You purchased the violin and bow, along with some training books to help get you started and now you’re all ready to begin learning to play your beautiful instrument… or are you? It’s been said that it is harder to “unlearn” bad training than it is to learn something new 生涯規劃證書. Don’t you think you owe it to yourself to get professional training to help you become the master of your craft? Here are 5 benefits of having a violin teacher.
Proper posture as well as correct placement of the violin under the neck are crucial to successfully mastering the violin. When you are just starting out, even a minor deviance from the proper way of holding the violin can have a huge impact on your training advancement, as well as leave you feeling exhausted after a session. Having a teacher from the start builds a strong foundation for further training.
Any new learning adventure produces questions… there is just no way around it. Sometimes a book will have the answers you may seek, but not always. You can even search the world wide web for answers to your questions, but you may have problems understanding everything you are reading not only because you are a beginner, but maybe the information is not explained well enough. Having a teacher who is available for questions is much more important than you may realize at this moment. It is so frustrating when others who are less skilled, experienced, and expert in their field are achieving the accelerated growth you only dream about. Why is this? Sometimes just being a “professional” is stopping you before you even start.
That sounds peculiar until you realize that being a professional comes with a lot of mental baggage that interferes with achieving success in business. What seem like positive attributes of being a professional actually collide with the need for marketing.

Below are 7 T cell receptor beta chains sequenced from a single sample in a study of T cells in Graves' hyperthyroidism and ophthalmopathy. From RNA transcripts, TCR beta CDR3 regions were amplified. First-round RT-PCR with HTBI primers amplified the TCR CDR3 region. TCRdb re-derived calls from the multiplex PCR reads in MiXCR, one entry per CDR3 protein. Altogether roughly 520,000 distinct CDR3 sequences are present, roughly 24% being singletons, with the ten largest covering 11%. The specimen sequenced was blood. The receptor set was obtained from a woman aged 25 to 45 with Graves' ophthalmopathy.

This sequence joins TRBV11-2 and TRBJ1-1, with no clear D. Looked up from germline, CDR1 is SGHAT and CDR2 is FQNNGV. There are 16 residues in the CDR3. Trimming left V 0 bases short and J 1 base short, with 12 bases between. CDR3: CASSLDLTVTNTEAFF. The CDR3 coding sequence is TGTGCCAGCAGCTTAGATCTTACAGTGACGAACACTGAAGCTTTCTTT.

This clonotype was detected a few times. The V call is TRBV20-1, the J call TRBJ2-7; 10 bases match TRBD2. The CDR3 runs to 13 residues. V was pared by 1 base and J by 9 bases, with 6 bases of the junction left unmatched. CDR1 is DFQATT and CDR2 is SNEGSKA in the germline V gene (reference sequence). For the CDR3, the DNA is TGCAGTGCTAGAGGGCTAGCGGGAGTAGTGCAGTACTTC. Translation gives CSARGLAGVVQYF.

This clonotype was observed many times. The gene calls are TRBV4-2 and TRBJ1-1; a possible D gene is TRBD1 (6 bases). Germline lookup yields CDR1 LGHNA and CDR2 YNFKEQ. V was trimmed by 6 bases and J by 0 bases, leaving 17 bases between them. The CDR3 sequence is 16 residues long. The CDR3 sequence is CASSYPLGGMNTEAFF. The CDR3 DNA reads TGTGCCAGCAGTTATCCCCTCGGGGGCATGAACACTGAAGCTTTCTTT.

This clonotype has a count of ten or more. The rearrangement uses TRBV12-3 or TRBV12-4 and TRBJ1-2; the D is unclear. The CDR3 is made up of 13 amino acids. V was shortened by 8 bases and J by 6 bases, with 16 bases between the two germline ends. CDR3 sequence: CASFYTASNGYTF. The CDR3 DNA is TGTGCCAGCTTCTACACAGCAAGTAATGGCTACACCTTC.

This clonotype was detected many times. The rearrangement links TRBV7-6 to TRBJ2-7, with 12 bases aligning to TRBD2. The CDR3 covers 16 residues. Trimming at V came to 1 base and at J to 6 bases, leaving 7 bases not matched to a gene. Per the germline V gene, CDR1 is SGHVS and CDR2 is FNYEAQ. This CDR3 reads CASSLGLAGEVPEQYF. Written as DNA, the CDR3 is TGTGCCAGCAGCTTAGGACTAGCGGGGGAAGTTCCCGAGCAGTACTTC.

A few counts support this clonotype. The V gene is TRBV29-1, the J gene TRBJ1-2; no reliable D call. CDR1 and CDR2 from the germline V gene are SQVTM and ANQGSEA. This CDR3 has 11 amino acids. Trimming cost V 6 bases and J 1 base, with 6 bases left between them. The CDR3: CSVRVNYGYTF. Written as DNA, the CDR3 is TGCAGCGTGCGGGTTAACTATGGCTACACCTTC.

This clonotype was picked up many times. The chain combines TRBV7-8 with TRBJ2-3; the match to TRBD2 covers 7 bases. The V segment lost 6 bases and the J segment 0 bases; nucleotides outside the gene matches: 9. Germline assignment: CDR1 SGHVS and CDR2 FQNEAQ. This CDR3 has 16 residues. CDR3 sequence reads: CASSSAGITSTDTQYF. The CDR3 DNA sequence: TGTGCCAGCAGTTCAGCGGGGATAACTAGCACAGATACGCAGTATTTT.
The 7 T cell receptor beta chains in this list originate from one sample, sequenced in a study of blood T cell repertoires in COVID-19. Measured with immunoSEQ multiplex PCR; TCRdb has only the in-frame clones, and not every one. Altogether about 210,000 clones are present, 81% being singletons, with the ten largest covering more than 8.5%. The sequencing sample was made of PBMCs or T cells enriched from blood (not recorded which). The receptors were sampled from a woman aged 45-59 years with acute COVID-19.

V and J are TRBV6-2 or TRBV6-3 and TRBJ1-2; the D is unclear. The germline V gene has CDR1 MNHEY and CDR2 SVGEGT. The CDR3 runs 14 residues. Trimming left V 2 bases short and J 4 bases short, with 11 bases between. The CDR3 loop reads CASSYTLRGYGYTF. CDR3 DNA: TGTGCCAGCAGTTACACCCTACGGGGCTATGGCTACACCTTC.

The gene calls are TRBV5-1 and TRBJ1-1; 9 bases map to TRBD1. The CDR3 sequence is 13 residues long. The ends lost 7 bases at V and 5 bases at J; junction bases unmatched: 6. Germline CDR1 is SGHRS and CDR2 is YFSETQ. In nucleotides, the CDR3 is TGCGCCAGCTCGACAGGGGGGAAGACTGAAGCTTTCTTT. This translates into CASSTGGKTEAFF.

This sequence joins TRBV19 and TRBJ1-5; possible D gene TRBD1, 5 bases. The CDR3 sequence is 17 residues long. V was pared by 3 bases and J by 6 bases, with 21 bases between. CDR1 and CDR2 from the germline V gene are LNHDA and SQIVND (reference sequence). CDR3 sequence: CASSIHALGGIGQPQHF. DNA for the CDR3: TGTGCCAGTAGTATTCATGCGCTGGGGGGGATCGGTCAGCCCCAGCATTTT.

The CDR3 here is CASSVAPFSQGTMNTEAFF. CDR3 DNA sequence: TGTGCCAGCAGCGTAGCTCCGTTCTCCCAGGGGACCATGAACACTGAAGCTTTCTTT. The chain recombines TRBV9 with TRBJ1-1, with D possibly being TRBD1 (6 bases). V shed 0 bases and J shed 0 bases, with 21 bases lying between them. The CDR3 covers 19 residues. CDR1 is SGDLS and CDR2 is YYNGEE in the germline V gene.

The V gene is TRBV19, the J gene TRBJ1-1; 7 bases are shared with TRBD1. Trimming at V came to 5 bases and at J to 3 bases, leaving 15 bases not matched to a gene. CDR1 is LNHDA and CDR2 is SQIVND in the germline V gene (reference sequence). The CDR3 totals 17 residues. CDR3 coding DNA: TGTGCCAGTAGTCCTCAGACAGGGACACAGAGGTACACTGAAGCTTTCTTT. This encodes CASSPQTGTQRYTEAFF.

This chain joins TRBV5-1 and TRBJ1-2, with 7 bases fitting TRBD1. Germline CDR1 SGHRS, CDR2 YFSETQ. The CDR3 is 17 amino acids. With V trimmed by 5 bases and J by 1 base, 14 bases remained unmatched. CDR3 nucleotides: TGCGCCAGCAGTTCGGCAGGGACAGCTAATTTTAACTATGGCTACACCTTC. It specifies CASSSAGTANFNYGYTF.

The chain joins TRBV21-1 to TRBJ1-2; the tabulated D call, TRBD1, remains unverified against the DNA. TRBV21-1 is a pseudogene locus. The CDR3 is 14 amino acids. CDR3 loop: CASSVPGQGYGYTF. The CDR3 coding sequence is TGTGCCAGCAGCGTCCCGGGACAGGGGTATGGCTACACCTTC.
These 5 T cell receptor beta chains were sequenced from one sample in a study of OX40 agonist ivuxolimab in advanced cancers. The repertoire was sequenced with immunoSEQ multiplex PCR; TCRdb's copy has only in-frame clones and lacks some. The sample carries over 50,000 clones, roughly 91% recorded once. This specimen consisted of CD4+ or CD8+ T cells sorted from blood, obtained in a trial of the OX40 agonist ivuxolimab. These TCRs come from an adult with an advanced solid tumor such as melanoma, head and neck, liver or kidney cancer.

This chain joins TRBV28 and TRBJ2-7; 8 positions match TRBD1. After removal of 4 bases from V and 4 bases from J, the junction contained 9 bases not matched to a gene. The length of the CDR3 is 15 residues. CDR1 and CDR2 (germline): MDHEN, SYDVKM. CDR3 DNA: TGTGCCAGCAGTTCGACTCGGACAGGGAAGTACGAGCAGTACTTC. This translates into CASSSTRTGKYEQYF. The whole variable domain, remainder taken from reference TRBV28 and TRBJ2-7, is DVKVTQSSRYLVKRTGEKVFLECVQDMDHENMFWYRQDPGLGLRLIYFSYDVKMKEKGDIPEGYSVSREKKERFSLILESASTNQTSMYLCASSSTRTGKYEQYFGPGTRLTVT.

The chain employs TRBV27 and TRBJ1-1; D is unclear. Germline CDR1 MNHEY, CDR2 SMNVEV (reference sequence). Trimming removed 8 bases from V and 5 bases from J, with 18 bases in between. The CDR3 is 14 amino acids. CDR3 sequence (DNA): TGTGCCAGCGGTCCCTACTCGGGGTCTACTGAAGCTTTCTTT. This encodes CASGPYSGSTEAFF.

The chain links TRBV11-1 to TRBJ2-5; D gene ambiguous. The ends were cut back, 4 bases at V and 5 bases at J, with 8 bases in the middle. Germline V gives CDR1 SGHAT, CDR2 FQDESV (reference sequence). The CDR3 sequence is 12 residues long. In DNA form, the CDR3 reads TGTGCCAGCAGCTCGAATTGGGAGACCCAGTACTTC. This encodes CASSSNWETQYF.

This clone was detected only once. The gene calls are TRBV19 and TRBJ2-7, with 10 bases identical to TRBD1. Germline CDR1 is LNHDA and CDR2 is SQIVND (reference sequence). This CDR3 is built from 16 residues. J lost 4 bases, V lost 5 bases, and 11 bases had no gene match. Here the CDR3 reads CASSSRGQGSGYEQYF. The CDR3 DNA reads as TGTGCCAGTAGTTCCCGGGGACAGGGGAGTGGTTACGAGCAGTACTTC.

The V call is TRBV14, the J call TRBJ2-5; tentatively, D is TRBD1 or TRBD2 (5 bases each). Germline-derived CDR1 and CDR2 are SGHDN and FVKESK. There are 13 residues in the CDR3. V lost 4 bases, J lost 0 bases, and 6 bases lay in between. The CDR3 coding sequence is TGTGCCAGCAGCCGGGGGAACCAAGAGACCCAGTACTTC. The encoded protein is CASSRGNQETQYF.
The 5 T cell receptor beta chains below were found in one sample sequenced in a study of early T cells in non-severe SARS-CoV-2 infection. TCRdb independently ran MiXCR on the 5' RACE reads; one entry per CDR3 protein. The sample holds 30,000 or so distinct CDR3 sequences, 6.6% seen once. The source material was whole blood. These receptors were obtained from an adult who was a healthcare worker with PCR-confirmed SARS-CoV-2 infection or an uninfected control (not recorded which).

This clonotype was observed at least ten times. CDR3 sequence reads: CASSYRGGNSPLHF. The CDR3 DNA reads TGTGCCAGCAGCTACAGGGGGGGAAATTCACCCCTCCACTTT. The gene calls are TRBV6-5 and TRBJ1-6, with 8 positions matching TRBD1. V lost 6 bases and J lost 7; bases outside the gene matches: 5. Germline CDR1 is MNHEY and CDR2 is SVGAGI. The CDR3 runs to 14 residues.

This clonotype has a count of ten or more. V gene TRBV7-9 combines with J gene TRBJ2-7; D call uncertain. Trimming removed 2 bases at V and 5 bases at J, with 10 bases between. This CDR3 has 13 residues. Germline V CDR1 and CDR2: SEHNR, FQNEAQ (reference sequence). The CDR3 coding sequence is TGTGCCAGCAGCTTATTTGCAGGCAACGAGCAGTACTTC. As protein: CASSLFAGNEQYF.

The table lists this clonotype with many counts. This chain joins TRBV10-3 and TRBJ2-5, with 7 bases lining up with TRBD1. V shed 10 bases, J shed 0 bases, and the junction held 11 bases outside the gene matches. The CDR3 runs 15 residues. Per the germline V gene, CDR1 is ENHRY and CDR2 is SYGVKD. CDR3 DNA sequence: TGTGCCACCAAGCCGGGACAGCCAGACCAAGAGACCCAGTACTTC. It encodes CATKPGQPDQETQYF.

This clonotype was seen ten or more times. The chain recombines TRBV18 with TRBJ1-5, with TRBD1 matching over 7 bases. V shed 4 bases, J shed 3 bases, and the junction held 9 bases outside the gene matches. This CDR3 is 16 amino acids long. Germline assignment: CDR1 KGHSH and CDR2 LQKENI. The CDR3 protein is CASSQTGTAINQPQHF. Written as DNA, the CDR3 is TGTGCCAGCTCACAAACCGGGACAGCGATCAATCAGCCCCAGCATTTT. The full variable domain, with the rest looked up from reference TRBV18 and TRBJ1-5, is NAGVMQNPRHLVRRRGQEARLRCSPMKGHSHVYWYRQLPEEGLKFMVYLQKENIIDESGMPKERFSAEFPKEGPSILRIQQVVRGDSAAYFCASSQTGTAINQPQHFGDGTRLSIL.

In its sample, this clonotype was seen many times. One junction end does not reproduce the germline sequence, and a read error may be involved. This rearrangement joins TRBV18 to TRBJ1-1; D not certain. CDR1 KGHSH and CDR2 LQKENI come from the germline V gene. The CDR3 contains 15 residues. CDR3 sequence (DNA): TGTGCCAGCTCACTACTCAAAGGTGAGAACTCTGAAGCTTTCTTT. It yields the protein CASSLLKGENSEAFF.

As a professional, you are caught in the trap of believing that the reality of growing your business is that you have to sacrifice your integrity and credibility and resort to “chasing after clients. ” This idea is anathema to you. As a result, you are reluctant to put yourself out there because it is equivalent to “selling yourself” which is too crass to even contemplate. “Asking for business” is paramount to “hustling. ” This mindset is one obstacle.
Perhaps you have put a toe in the marketing waters but so far your strategies have not attracted prospects. Or, if they have, they have not managed to take your leads and convert them into clients. Somehow the strategies you do have seem inadequate to effectively rivet prospects on you. They do not show that you are unique in your expertise and experience. They do not tell prospects that you understand what they want and how you can give it to them. This is a second obstacle.
The problem many, not just professionals, have is not using marketing strategies that connect with the prospect, not only emotionally but also psychologically. It is easy to forget that everything you do as a professional should be client-focused. That is, you have to get outside your being the expert to being other-oriented, creating rapport, trust, and relationships. You want prospects to see you as an authority but only in regard to your providing them with information and solving their problem. This is a third obstacle.
This is not to say that you are responsible for your college and professional training emphasizing a high skill level as what matters most. While it is important, it is not nearly so important as knowing how to attract prospects and turn them into loyal clients who refer. Your education did not communicate how to create and develop your practice. This is a fourth obstacle.
If they had done so, you would be less marketing reluctant because you would know that marketing is not “selling. ” Instead, it is sharing something valuable that clients desire. You would be educating prospects on how to alleviate risk and derive benefit by hiring you to solve their problem. And you would be doing it with dignity, integrity, and client appreciation.